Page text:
7 Super Interesting Facts about Valentine’s Day

Posted by Superberries Team on 2/12/2021 to Lifestyle

 7 Super Interesting Facts about Valentine’s Day

As Valentine’s Day approaches, millions of Americans are planning romantic dinners and surprises, maybe even proposals. Children are picking out just the right Valentine’s cards for their friends. Some adults also use this day to celebrate friendships. How did this day, February 14, grow to such significance in our culture? Here are 7 super interesting facts about Valentine’s Day.

1. The Origins of Valentine's Day

The origins of this holiday date back before the life of St. Valentine. In fact, scholars believe it dates back 27 centuries to the Roman fertility festival of Lupercalia, in which Romans were celebrating either Lupa, the mother of the founders of Rome, or Faunus, the fertility god. This festival began with animal sacrifice. Then men would run through the streets with strips of the animal hide, lashing women to bestow upon them fertility for the coming year. Thankfully, current Valentine’s Day traditions bear little resemblance to this early festival.

2. Who was St. Valentine? 

The Catholic saint lived so long ago that there is some confusion about the historical St. Valentine, and it is possible that the holiday’s namesake is two separate men. The first was a Roman priest and doctor who was martyred in Rome around 270. He may also have been the bishop of Terni who was martyred in Rome. Some scholars even believe he was the same person. Either way, he is said to have married Christian lovers during the time of the persecution of Christians in Rome and is the patron saint of lovers, people with epilepsy, and beekeepers.

3.  Cupid, a Symbol of Love

Cupid, the cherub with the bow and arrow who brings lovers together, started out as a Greek god. Eros, son of Aphrodite and Ares, helped the goddess of love interfere in the love life of mortals. For 300 years, artists depicted him as a young heartthrob who grew so powerful that people feared his influence. Later stories emphasized that he was a servant of his mother and he came to be seen more as a child than an adult. The Romans adopted the Greek collection of gods and gave Cupid his name. We still occasionally see images of him as a young man, but more often these days we see a mischievous baby helping people fall in love.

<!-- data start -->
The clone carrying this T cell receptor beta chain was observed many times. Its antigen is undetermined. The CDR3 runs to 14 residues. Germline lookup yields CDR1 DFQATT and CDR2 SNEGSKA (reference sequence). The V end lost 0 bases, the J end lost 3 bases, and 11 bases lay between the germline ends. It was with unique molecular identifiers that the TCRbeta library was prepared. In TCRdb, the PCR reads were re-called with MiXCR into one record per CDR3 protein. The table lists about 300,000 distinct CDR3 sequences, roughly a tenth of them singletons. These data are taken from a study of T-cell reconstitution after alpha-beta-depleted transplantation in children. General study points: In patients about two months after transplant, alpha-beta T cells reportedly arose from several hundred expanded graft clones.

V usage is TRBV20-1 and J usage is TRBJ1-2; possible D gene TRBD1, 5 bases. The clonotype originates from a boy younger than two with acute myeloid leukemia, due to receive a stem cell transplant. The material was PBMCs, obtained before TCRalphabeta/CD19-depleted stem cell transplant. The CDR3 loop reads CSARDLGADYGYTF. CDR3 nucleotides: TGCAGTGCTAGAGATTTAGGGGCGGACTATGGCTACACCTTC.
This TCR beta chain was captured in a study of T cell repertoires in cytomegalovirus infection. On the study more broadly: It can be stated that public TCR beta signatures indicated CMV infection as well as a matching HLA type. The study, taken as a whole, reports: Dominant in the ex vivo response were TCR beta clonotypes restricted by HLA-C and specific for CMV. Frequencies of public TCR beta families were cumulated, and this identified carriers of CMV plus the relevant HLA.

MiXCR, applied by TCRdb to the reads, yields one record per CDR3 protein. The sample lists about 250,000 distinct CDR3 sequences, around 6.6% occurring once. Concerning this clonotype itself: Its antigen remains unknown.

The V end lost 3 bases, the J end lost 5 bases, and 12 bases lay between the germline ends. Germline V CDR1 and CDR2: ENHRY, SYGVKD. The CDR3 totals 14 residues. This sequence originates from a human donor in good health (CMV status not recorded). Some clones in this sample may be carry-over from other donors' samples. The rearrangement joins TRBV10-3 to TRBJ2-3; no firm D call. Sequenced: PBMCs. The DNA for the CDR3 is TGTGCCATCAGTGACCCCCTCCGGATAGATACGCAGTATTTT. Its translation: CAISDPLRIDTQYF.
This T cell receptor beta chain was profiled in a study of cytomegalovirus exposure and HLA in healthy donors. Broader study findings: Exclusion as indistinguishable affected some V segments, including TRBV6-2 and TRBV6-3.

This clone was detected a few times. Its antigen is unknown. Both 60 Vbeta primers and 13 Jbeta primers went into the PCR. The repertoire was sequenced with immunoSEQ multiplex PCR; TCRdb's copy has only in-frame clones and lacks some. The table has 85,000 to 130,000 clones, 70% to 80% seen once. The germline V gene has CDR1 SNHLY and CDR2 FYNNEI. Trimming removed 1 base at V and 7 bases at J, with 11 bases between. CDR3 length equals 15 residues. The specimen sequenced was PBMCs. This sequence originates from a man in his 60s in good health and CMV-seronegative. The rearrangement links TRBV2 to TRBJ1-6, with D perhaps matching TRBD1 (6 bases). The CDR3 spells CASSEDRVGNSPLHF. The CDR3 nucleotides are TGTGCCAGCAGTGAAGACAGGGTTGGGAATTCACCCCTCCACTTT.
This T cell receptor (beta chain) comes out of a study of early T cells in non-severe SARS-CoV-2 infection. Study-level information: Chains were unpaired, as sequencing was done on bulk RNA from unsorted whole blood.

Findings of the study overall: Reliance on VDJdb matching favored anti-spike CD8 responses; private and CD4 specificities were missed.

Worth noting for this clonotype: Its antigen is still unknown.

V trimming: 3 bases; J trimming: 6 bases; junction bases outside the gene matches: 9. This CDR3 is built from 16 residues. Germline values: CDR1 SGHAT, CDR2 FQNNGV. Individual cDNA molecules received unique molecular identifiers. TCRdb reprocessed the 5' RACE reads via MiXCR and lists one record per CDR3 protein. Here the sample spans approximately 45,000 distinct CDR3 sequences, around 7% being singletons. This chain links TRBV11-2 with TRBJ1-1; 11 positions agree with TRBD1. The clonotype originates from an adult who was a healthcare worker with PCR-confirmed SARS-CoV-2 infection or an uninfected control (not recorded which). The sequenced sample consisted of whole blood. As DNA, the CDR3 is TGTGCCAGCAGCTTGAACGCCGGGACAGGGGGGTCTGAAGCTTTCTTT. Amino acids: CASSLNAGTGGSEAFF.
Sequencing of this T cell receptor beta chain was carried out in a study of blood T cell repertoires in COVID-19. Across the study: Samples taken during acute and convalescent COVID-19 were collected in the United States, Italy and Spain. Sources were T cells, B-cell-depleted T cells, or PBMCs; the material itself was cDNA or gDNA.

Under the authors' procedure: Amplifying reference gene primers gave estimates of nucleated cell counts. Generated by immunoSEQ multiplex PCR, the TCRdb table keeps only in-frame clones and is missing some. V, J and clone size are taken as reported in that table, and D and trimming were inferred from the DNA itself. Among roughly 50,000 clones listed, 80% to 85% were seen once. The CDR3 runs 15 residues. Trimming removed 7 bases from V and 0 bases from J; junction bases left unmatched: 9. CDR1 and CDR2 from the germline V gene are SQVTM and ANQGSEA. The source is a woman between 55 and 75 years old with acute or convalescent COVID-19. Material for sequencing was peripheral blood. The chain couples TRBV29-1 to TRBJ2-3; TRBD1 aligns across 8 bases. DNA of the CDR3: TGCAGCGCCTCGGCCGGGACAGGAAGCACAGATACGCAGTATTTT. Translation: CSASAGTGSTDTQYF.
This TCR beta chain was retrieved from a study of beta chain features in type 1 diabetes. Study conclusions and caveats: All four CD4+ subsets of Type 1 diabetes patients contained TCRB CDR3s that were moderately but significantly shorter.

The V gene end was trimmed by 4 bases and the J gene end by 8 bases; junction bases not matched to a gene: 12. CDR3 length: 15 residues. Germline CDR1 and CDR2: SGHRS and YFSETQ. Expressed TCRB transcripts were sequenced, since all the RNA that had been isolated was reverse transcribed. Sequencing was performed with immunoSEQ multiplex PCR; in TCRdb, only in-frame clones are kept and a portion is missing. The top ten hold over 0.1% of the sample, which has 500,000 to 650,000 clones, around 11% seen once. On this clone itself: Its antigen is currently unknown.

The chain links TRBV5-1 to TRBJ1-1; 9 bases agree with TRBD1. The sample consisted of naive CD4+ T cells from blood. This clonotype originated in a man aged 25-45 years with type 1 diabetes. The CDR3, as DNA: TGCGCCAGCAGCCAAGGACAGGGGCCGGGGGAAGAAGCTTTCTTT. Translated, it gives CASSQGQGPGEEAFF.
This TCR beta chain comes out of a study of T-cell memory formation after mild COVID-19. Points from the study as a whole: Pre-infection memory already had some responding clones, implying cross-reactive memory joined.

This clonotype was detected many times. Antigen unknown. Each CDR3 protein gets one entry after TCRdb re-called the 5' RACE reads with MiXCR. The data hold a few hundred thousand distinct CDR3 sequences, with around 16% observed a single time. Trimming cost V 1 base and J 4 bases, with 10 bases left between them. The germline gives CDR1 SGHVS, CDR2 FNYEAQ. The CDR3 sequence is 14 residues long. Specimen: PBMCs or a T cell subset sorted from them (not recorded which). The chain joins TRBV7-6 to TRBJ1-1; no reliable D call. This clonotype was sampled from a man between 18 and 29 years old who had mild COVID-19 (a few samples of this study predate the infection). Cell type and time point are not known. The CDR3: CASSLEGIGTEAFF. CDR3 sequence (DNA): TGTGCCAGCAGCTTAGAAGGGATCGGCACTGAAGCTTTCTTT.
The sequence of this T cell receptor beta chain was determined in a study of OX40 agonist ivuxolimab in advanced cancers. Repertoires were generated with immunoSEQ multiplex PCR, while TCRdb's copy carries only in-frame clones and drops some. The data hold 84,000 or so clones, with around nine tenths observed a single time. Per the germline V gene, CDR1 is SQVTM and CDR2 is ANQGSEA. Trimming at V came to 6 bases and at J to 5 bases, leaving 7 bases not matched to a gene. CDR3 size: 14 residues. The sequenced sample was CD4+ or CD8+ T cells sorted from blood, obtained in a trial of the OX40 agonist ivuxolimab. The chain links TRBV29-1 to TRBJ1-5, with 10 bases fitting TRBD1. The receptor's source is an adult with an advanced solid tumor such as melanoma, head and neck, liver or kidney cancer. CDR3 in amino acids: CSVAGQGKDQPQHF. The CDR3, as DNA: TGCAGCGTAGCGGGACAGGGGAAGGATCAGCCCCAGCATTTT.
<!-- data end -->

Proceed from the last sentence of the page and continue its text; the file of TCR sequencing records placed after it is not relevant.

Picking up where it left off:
4. Why Do We Celebrate on February 14th?

February 14 was declared St. Valentine’s Day in the fifth century, but it was not associated with love until the 1380s. Two poets, Geoffrey Chaucer of England and Oton III de Granson of France wrote about February 14 as a holiday for love. Chaucer’s Parliament of Fowls depicts a day that birds gather to choose their mates, supervised by nature. Granson wrote about Valentine’s Day as a day for human lovers to pledge their love to one another. Since then, Valentine’s Day has been a day set aside for people to celebrate love.

5. Valentine's Day Cards

The earliest recorded valentine was a love poem by a French duke named Charles to his wife in 1415. At the time, he was imprisoned in the Tower of London. He wrote, “I am already sick of love, My very gentle Valentine.” The tradition of sending Valentine’s cards and letters gained popularity in the 1600’s, but mass-produced Valentine’s cards did not emerge until the 1840s. Ester A. Howland marketed her elaborately decorated cards in the United States and launched a multi-million dollar industry.

6. Valentine's Day Candy

One of the most iconic symbols of Valentine’s Day is the candy hearts or conversation hearts as they have come to be known. Boston pharmacist Charles Oliver invented a machine that could produce throat lozenges but he soon changed his focus and founded the New England Confectionary Company or Necco. His brother realized they could stamp messages on the Necco wafers in 1866. Because they were much bigger than the candy hearts we buy today, the messages could be much longer, such as, “How long shall I have to wait? Please be considerate.” Now, Necco produces more than 8 billion candy hearts per year, almost 100,000 pounds per day all year long.

7. Valentine's Day Chocolate

We absolutely cannot forget the chocolate, especially those heart-shaped boxes that line grocery-store displays after New Year’s. Europeans had their first taste of chocolate, in the form of drinking chocolate, in the 1500’s, thanks to Spanish traders who brought it to the court of Spain. For hundreds of years, until the invention of the cocoa press in 1828, chocolate was too expensive for the average person. This press allowed the creation of cocoa powder and the mass production of eating chocolate as well as drinking chocolate. In 1861, Richard Cadbury created the first heart-shaped box of chocolates to celebrate the holiday. He even designed the beautiful boxes himself.

Valentine’s Day is the perfect moment to shower your beloved with tokens of your love or let your friends and family know that you value them. This year, consider showing them how much you care for them and their health with a gift of Superberries. Not only are they delicious and versatile, but as a superfood, they provide nutrients and antioxidants that can improve our health. Baking your loved ones a delicious Aronia berry dessert or giving them Super berries gummy chews is a wonderful way to show your appreciation.